My son has been congested for what seems like months now. He sometimes has
a runny nose and itchy, watery eyes, too. Could this be allergies? –
If the seasons have changed and your son has continued to have allergy symptoms,
it's possible that he has perennial (year-round) allergies, or what's called perennial
allergic rhinitis. This type of allergy is usually caused by indoor allergens like
dust mites, indoor mold, and pet dander or saliva.
The only way to know for sure, though, is to talk with your doctor, who will ask
questions about your son's symptoms and when they happen (for example, when he's indoors,
around pets, or in certain rooms of the house). Based on the answers and a physical
exam, the doctor might be able to make a diagnosis. If not, the doctor may refer
your son to an allergist for skin
testing. Skin tests are quick and involve putting a purified form of an allergen
either on the skin or underneath it and then watching for an allergic reaction.
Vacuum regularly using a vacuum with a HEPA (high-efficiency particulate air)
filter or a double-layer bag.
To dry out the air, use a dehumidifier (especially in damp areas) or air conditioner,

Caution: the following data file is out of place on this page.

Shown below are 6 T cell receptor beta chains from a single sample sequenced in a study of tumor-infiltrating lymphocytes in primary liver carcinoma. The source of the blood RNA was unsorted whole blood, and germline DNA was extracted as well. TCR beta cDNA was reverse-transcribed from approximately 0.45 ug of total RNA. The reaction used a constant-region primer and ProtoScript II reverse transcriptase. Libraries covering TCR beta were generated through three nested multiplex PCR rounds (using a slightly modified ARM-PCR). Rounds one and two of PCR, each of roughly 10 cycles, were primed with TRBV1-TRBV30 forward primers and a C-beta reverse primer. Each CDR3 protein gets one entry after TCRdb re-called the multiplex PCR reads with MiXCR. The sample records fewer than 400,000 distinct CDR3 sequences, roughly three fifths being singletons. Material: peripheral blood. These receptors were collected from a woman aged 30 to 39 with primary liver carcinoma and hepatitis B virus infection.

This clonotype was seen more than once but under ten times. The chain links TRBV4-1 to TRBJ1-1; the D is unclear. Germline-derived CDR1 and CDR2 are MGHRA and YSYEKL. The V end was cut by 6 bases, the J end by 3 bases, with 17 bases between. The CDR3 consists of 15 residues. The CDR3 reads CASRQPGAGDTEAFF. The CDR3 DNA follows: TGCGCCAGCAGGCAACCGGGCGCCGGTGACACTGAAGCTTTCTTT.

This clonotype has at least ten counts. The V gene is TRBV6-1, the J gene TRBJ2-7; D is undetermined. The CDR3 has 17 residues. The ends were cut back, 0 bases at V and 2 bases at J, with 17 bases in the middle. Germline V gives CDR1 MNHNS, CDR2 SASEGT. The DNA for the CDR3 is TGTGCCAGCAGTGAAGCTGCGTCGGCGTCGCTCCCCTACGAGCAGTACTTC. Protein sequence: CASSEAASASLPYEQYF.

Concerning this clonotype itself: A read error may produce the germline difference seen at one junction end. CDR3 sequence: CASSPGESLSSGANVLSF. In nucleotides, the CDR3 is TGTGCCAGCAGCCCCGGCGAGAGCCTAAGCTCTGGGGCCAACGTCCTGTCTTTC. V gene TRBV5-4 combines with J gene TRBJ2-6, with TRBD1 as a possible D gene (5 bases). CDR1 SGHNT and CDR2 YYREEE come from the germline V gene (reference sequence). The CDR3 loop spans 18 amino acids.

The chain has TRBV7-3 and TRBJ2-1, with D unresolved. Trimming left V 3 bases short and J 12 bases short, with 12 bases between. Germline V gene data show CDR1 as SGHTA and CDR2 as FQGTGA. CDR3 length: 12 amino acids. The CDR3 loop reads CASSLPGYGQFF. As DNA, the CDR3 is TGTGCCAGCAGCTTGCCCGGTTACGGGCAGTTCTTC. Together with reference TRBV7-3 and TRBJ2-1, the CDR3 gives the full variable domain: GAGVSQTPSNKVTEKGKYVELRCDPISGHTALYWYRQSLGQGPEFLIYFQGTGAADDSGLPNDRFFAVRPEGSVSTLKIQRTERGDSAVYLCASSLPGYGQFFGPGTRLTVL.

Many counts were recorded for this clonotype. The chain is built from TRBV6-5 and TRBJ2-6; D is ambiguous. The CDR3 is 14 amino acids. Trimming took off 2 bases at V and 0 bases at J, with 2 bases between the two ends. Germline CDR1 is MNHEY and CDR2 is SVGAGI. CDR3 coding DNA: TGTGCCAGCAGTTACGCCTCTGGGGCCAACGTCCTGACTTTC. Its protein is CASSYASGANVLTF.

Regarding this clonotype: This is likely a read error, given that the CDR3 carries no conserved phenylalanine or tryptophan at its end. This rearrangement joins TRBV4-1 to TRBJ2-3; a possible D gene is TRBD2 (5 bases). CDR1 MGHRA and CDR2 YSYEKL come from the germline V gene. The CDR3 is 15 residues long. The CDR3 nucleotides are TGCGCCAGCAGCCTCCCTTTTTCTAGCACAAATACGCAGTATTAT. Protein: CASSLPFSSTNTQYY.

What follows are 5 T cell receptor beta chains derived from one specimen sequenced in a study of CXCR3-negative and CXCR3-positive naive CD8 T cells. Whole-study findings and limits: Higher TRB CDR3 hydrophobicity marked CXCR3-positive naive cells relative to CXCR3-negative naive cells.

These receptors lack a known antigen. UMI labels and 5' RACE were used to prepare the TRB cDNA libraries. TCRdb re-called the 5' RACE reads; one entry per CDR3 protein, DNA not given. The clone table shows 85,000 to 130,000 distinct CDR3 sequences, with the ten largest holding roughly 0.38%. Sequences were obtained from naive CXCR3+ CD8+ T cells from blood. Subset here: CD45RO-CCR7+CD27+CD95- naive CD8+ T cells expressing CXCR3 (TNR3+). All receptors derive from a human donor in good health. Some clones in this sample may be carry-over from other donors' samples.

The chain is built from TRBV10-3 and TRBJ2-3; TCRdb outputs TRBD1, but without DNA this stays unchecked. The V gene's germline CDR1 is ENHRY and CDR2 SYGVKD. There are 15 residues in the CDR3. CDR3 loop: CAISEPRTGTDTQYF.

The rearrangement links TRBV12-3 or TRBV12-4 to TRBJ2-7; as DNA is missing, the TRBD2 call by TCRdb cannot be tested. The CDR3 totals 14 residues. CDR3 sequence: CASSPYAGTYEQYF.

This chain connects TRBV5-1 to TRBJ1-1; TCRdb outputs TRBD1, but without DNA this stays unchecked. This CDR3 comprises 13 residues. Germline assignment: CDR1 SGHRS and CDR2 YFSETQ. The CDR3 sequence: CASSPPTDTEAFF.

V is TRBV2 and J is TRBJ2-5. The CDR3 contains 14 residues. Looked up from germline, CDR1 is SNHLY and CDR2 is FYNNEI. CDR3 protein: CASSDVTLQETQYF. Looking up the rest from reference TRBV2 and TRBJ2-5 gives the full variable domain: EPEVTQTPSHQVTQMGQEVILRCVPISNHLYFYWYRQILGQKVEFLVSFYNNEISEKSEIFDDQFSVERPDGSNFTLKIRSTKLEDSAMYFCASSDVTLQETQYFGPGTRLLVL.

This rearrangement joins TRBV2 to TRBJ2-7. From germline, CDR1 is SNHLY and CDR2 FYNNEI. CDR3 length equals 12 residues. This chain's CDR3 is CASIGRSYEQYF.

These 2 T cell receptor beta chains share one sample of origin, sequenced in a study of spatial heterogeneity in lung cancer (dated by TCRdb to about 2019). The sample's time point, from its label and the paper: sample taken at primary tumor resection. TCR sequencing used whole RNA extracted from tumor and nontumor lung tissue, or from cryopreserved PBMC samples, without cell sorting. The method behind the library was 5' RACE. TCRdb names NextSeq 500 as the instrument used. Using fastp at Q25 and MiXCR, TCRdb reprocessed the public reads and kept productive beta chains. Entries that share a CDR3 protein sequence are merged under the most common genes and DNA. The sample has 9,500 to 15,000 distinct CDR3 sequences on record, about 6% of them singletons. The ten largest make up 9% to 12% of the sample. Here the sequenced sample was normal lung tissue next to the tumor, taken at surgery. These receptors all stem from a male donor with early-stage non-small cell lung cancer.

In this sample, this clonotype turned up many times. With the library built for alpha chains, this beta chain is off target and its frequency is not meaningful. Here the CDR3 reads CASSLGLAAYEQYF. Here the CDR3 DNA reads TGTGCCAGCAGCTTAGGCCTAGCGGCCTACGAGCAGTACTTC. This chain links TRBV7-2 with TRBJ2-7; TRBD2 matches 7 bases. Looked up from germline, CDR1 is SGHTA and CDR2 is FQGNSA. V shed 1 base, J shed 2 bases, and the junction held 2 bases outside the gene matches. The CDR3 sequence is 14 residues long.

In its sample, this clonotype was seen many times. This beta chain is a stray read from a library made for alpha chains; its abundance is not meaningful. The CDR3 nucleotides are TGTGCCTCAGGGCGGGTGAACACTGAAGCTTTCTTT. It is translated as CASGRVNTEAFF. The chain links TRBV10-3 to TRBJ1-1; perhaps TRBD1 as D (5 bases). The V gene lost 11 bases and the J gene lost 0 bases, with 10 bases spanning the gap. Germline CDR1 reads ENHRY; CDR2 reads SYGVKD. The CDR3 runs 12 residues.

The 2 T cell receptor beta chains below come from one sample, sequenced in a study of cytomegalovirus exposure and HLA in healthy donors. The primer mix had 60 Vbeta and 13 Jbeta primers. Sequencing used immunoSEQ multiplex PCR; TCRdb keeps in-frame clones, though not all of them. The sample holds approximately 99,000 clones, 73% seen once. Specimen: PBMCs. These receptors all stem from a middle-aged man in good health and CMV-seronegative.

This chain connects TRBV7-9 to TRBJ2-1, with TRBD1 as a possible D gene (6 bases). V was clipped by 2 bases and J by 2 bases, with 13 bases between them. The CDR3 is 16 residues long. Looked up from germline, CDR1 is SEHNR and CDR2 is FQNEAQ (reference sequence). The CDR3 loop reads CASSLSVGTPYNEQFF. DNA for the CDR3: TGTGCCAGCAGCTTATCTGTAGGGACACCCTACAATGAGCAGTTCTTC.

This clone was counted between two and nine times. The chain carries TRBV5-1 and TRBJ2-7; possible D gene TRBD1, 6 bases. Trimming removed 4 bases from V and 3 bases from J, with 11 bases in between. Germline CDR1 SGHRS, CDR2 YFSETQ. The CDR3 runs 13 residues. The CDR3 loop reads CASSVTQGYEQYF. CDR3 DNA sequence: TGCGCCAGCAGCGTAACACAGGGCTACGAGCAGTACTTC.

and consider using a HEPA air purifier.
For dust mite allergies, remove carpets or rugs from your son's
room (hard floor surfaces don't collect dust as much as carpets do), and don't hang
heavy drapes or keep other items in the house, like stuffed animals, that collect
dust. Special covers can be put on pillows and mattresses to seal out dust. Wash bedding
weekly in hot water and dry in a hot dryer.
For pet allergies, keep pets out of certain rooms, like your
son's bedroom, and minimize contact. If your child is highly allergic, you may need
to consider finding another home for your pet.
For mold spore allergies, keep your son away from damp areas,
such as basements, and keep bathrooms and other mold-prone areas clean and dry. Avoid
storing items in damp areas.
If reducing exposure isn't possible or doesn't help, medicines can help ease allergy
symptoms. These may include decongestants, antihistamines, and nasal spray steroids.
If symptoms cannot be managed with medicines, the doctor may recommend taking your
child to an allergist or immunologist for regular allergy
shots (immunotherapy) to help desensitize him to the allergens.